TCS Daily

Reaching for the SKY

By Bill Costello - March 14, 2010 12:00 AM

Within South Korea, the three most prestigious universities are SeoulNational University, Korea University, and Yonsei University.Collectively, they are referred to by the acronym SKY.

Graduating from a SKY university often leads to a prestigious job with ahigh salary-especially if the graduate is in the field of education.Opinion polls show that South Koreans view teachers as high-statusprofessionals who make greater contributions to society than any otherprofession. I recently visited the SKY universities to learn why SouthKoreans feel this way.

"In Korea, we have a Confucian tradition of respecting teachers," said LimCheolil, associate professor of education at Seoul National University.

Beyond tradition, South Korea actively raises the status of teaching as aprofession by doing two things. First, it makes entry to teacher trainingvery selective. Teachers are recruited from the top 5 percent of each highschool graduate class. Second, teachers are paid generous startingsalaries of 141 percent of GDP per capita, which is significantly abovethe Organization for Economic Cooperation and Development (OECD) averageof 95 percent.

Making teacher training selective and paying teachers high startingsalaries attracts the strongest candidates to the teaching profession,which is important because teacher quality significantly impacts studentoutcomes.

South Korea is able to pay teachers high starting salaries because itemploys relatively fewer teachers than other nations. As a result, thestudent-teacher ratio in South Korea is 30:1, compared to the OECD averageof 17:1.

It's a smart tradeoff because studies show that teacher quality hassignificantly more impact on student outcomes than class size. Dollar fordollar, it's better to attract a small number of outstanding teachers withhigh starting salaries than to attract a large number of mediocre teacherswith lower starting salaries-even if that means having a highstudent-teacher ratio.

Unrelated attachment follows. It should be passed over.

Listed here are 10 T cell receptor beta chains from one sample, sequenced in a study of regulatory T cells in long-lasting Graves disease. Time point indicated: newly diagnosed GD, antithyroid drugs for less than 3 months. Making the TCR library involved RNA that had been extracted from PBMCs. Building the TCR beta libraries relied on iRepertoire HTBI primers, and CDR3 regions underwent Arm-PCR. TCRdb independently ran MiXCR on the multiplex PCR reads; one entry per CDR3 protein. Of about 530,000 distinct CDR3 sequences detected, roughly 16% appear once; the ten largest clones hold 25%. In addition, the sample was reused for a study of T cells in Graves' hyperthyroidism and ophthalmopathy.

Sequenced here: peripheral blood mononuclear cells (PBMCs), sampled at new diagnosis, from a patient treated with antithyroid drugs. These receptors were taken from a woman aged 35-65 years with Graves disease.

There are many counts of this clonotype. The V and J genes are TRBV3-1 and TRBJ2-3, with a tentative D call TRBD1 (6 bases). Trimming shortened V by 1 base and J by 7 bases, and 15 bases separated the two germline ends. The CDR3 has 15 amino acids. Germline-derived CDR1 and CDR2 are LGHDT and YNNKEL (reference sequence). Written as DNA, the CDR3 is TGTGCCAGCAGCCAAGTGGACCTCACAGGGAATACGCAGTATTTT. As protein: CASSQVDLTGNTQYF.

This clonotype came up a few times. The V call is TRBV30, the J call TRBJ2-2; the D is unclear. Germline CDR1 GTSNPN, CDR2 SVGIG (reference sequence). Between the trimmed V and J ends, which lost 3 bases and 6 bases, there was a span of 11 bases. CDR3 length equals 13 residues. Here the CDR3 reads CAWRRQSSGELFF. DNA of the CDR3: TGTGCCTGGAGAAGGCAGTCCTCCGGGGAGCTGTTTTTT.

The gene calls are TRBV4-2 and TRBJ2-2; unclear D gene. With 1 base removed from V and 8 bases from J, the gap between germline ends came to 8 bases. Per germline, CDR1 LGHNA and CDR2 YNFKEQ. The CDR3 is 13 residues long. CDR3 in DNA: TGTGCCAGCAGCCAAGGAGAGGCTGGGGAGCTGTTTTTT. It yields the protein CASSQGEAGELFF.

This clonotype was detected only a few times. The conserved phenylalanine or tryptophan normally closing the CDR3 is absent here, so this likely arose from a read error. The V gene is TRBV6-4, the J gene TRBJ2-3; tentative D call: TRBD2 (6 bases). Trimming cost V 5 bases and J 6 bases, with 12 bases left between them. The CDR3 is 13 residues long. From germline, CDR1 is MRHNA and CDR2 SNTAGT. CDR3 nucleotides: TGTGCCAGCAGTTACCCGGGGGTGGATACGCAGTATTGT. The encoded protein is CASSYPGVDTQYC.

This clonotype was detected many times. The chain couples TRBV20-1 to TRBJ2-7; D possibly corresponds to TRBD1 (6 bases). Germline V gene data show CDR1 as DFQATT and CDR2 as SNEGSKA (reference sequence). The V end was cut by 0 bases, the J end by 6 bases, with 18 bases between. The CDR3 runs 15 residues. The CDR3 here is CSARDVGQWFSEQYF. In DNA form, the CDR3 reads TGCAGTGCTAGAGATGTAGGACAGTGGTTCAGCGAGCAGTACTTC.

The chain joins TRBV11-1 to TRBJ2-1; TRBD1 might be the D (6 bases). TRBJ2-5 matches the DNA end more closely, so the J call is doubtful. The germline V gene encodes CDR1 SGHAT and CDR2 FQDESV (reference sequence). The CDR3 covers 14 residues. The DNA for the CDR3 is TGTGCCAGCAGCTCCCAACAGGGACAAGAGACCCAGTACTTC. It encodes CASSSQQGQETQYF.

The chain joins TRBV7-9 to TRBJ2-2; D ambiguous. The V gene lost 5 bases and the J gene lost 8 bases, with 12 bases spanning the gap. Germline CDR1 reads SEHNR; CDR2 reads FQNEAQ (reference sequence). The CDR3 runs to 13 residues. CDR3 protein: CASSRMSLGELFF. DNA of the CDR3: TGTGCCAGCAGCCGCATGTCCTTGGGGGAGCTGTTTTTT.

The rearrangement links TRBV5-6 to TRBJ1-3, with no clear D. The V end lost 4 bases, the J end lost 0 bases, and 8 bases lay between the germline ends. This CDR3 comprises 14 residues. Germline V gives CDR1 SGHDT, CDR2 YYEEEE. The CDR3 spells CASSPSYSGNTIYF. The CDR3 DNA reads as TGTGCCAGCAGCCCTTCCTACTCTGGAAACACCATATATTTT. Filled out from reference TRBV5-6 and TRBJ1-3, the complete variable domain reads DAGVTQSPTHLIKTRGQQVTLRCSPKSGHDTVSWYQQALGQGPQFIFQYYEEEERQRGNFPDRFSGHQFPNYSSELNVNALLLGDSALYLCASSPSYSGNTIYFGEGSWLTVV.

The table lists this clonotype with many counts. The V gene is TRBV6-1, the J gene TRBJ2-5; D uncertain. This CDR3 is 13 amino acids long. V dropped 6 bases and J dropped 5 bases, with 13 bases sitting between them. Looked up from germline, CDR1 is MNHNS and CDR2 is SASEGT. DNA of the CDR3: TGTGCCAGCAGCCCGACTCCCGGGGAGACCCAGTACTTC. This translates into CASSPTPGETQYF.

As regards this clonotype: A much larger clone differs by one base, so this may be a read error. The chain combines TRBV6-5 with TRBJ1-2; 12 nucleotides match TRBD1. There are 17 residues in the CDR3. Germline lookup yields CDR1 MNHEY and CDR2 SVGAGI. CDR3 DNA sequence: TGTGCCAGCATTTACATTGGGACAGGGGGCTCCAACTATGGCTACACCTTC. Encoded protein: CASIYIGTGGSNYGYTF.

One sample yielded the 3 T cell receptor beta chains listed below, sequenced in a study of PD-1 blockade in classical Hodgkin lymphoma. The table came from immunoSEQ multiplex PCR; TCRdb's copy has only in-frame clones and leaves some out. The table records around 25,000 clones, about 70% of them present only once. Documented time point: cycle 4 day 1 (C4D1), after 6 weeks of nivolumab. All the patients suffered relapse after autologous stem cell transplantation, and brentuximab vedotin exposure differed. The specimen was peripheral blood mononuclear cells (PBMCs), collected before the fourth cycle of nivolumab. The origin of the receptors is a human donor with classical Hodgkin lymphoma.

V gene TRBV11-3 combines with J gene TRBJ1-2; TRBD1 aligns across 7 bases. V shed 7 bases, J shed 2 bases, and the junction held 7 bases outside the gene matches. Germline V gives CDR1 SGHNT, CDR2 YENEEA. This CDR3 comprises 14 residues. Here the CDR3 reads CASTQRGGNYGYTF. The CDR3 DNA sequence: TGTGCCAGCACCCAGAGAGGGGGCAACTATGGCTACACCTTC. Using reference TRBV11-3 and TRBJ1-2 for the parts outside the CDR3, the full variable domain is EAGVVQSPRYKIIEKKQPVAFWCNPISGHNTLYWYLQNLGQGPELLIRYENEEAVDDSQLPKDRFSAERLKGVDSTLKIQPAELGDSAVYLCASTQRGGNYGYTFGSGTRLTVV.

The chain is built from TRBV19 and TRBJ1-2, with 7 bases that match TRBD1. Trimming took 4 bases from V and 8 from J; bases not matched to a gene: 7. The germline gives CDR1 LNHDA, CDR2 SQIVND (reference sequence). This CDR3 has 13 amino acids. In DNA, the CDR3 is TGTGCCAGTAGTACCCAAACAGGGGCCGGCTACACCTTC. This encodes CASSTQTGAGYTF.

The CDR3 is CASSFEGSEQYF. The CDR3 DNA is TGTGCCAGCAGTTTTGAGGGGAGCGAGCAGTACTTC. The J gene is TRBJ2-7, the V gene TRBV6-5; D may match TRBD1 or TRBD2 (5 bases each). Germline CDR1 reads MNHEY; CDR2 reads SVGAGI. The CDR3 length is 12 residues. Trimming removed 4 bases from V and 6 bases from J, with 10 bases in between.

In education-obsessed South Korea, the potential for earning a lot ofmoney as a teacher is great. For example, 46-year-old math instructor andcram school tutor Woo Hyeong-cheol makes $4 million a year teachingWeb-based classes. His salary is higher than most of the top professionalbaseball players in South Korea. And he's just as famous.

Teaching is more than just a high-status profession with a high startingsalary in South Korea; it's also one of the most stable careers. Lee SangMin, assistant professor of education at Korea University, said: "Afterthe economic crisis in 1997, most Koreans considered stability as the mostimportant thing when choosing a job. Therefore, many university studentspursue teaching positions in elementary, middle, and high school."

Lee Sungho H., professor of education at Yonsei University, agreed: "Themost critical reason for being a teacher is job stability. Teachers areguaranteed retirement at age 62. In addition, teaching provides fringebenefits such as summer and winter vacations, a fixed daily time schedule,and a good pension."

South Korea's high level of respect for teachers is an exemplar for othernations that want to improve student outcomes.

Bill Costello, M.Ed., is a U.S.-based education columnist, blogger, andauthor of Awaken Your Birdbrain: Using Creativity to Get What You Want. Hecan be reached at


would never work in USA
First, you can't have a teacher make more than a professional knuckle-dragger (jock).

Second, you absolutely must have the teacher in a soul-sucking union. Said union would fight against merit pay and raises and against any attempt to actually teach.

Third, the government would mandate that limiting the number of teachers is unfair (to the stupid and lazy). "Everyone who wants to be a teacher should be able to" would be the official liberal line.

Lastly, too many US students feel studying for educational success is "acting white." Filled with overwhelming self-esteem, they'd rebel.

In short, Americans (and the illegals which pass for 'em) are too lazy as students and too stupid as adults to allow the Korean method to succeed here.


Wow! The punctuation was fixed!
And my original posting about it was removed. I'm starting to wonder if TCS Daily is a wholly-run operation of the White House.

An article on education should not be riddled with missing spaces between words. For example, "otherprofession", "aprofession", "trainingvery", "startingsalaries", etc.

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